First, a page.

Marvin is with Wilfred every day. The nurse, a veteran of the U.S. Army, has seen the former world champ standing in front of a bathroom mirror in just his underwear, feigning punches before brushing his teeth.

"He's a hero for a lot of people in Puerto Rico," Marvin says. "For us here, though, he's a patient."


"Wilfred, do you remember when you fought Roberto Durán?"

"Durán? I don't see him much anymore."

"But do you remember how you were when he had you against the ropes?"

"I won by unanimous decision," he slowly says. "I was against the ropes."

Wilfred rises to his feet, waves his large right fist across his chest and then his left. Another right and another left. Wilfred then swings a series of uppercuts -- he looks like he's digging a hole right there in front of him -- before he unleashes a hard right cross, poking a final hole into the humid air.

"I was 17. I was the best fighter in the world. At age 17."

"What year was that?" I ask him.

"What year it was, I don't remember." He pauses. "What year are we now?"



"No. 2003."

"Oh. 2003. Long time." He pauses again. "I was 17 years. I was a world champion."


The institution is a moderately sized white building in one of Puerto Rico's most beautiful communities, just a few minutes from the beach and 30 minutes outside San Juan. The sunsets in Dorado are remarkable, as though some watercolor artist has smeared a rainbow across the horizon. They're difficult to appreciate from Wilfred's room.

His room is in a corner and it is bare, except for a twin bed, a hat hanging on the wall and a picture of a pretty, young woman with a pale face and curly brown hair falling over her shoulders. Wilfred doesn't usually remember who she is.

Wilfred's mother, Clara, explains that the girl is named Isabelle and she is Wilfred's 19-year-old daughter, a pharmacology student in San Juan. "She wants to find medicine to make her dad better," Clara says.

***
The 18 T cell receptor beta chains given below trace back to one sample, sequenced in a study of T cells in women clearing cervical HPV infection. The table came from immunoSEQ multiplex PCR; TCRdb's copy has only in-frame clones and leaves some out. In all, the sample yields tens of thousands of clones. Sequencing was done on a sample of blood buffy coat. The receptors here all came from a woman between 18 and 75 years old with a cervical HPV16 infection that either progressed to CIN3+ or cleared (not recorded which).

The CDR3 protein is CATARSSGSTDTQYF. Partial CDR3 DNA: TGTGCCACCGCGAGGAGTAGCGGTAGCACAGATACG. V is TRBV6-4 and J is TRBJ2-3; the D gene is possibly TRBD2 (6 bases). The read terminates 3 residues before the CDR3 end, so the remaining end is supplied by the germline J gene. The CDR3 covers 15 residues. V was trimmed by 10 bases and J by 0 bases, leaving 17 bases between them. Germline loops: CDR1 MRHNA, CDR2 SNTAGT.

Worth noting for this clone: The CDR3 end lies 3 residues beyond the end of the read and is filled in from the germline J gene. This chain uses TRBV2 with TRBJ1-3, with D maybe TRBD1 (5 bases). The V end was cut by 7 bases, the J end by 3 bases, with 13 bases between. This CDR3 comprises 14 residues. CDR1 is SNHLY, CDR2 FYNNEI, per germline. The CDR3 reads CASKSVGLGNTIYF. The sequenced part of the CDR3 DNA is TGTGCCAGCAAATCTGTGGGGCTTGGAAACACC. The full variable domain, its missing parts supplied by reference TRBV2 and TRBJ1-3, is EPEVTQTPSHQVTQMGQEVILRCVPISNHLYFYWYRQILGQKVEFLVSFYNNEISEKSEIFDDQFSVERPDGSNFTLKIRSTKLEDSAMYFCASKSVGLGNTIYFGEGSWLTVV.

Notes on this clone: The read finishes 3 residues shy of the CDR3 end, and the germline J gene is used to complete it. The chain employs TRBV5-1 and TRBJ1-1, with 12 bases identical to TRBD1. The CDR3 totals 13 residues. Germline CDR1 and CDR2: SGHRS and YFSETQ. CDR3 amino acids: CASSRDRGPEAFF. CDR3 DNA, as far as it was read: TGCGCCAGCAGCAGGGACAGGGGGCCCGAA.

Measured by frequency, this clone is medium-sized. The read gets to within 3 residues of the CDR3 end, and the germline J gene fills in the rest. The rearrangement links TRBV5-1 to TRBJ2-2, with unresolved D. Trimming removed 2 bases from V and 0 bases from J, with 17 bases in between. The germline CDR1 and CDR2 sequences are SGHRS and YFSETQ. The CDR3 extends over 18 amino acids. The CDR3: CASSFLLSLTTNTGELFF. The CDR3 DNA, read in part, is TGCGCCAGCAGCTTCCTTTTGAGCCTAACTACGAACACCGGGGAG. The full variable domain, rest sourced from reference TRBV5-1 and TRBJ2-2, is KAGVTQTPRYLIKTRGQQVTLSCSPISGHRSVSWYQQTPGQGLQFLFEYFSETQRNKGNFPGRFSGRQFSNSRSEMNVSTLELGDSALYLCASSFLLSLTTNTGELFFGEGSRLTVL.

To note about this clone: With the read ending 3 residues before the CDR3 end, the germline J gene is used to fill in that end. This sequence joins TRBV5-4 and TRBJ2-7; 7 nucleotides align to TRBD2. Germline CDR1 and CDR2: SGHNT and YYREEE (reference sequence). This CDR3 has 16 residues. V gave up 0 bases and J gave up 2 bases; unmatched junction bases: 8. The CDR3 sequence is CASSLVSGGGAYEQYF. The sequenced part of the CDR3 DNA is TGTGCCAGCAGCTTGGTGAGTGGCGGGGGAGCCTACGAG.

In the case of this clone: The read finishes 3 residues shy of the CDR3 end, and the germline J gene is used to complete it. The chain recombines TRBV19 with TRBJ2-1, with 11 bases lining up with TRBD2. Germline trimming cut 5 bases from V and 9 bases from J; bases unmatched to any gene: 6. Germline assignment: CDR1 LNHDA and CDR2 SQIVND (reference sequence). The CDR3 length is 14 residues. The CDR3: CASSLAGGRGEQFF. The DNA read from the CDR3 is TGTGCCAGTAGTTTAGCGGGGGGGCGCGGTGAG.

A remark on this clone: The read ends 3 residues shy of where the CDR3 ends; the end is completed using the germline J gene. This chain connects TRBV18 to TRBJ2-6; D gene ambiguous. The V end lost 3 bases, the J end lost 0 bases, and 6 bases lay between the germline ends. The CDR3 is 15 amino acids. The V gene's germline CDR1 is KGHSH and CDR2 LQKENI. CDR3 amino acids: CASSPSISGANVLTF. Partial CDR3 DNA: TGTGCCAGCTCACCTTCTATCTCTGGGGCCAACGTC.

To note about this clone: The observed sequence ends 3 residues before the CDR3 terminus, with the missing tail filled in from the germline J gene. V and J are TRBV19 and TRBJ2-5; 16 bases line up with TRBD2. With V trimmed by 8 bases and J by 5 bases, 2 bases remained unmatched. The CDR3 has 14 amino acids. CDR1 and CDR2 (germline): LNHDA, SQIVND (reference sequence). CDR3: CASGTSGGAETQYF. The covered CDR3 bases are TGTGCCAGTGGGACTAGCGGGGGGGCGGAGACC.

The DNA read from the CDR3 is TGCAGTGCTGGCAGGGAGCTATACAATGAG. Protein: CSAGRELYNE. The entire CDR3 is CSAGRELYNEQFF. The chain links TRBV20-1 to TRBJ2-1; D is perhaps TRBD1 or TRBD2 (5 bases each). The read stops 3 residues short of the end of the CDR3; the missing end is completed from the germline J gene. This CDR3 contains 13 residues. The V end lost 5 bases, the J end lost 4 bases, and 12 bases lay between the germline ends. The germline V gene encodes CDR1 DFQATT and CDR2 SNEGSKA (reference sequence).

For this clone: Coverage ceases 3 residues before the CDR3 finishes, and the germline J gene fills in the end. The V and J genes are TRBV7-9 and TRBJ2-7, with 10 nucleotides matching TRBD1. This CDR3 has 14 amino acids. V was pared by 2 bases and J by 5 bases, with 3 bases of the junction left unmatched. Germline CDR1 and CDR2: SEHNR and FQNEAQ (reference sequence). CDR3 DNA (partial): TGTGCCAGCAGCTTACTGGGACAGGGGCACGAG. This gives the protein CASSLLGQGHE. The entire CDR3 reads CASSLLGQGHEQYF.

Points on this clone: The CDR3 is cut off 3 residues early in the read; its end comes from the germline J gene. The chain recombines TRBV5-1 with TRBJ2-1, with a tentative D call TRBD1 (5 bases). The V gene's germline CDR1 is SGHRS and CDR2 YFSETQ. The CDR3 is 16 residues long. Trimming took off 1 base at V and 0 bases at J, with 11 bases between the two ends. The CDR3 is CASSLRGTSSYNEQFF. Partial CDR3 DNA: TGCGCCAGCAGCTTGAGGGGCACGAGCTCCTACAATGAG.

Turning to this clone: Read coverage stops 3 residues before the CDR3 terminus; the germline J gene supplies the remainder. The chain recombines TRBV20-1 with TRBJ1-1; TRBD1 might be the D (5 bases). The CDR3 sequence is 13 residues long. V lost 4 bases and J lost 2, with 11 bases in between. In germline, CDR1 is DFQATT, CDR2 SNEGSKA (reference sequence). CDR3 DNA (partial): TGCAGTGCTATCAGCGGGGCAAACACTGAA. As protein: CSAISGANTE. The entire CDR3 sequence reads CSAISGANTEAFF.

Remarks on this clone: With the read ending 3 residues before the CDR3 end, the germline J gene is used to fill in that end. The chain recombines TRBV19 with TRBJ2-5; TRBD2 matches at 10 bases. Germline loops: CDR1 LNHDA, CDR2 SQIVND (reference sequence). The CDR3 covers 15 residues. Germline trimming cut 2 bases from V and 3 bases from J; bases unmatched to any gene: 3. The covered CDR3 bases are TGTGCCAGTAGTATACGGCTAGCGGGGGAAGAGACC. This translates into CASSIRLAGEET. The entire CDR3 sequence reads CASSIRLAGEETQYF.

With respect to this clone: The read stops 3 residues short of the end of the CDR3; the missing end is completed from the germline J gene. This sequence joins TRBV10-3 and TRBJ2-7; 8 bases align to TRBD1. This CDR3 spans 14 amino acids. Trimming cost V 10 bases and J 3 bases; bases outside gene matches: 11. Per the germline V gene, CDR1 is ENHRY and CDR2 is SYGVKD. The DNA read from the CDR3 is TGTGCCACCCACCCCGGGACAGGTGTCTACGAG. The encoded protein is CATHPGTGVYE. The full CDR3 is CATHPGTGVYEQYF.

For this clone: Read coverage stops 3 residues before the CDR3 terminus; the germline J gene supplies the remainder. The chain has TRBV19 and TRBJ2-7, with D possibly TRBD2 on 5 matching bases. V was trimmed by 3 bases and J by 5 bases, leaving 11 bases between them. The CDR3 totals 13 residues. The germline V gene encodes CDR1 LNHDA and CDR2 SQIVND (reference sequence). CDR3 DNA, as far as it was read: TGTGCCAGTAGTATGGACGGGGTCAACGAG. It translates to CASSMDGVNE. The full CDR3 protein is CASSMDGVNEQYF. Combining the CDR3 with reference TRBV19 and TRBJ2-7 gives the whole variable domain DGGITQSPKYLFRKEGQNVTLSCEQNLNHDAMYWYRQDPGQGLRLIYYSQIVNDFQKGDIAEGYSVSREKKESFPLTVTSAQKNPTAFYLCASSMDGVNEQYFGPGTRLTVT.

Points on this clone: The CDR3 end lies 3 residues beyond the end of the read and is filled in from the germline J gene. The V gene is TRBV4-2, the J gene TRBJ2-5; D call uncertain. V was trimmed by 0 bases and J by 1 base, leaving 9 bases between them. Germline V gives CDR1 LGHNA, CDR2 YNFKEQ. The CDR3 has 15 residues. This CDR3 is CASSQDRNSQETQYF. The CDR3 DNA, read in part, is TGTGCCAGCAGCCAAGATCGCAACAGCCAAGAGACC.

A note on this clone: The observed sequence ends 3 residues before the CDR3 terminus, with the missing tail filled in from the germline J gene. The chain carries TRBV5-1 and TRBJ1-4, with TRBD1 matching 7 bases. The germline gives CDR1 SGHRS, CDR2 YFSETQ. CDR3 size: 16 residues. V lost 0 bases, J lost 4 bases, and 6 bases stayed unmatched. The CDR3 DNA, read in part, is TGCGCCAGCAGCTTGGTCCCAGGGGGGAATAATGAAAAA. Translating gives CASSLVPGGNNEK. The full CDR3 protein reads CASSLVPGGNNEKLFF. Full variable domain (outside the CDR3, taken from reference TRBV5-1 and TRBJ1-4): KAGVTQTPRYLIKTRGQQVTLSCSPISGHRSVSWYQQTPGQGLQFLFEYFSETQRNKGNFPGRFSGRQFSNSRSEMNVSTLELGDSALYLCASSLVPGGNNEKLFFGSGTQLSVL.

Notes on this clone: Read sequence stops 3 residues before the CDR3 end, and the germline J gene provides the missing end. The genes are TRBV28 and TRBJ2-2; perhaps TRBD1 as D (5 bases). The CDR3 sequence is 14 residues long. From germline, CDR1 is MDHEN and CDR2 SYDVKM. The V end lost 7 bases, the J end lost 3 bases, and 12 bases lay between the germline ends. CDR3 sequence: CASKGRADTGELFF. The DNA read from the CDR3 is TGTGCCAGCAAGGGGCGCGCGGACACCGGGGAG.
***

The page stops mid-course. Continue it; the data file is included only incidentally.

Downstairs, the cheap ceiling fan spins violently, and the heat surfaces as endless beads of sweat. The windows are always open, casting striped shadows on the tile floor in the afternoon.

The patients gather in the living area to watch television, fidget, tap their feet, rock back and forth. No one pays much attention when Marvin walks toward the VCR with something in his hand.

Without saying anything, he slides the tape into the machine. Another patient, a short woman named Blanca, smiles wide and slaps Wilfred's leg.

Wilfred smiles next, noticing the boxing match in front of him. "Pambelé," he whispers, referring to his opponent, Antonio Cervantes -- "Kid Pambelé" -- on that March 1976 night in San Juan.

What a sad parallel. The man on television has such magnificent control of his body. He has dark hair, a full mustache, beautiful peanut-butter skin. He was called "El Radar" and he was as good a technical boxer as any.

There's nothing graceful about the Wilfred who sits on the couch. He usually seems oblivious to everything around him, struggling even to communicate with the others. He can't remember anyone's name. When he wants someone's attention, he calls, "¡Mira! ¡Mira!" which means, "Look! Look!"

Wilfred's afternoons are easy to chart. He alternates between sitting on the couch, tapping his foot and studying a small collection of plaques and photographs hanging on one wall.

For a moment, though, he's able to focus on the television screen: Benítez vs. Cervantes. This fight jump-started Wilfred's career.

He won the World Boxing Association's light-welterweight championship that night with a split decision after 15 combative rounds.

The tape will end, and the TV will be filled with snow. For the first time, the smile will disappear, and the old boxer will start to cry. As usual, Marvin will ask: "Why are you crying? You won!"

"That's why I cry," Wilfred says.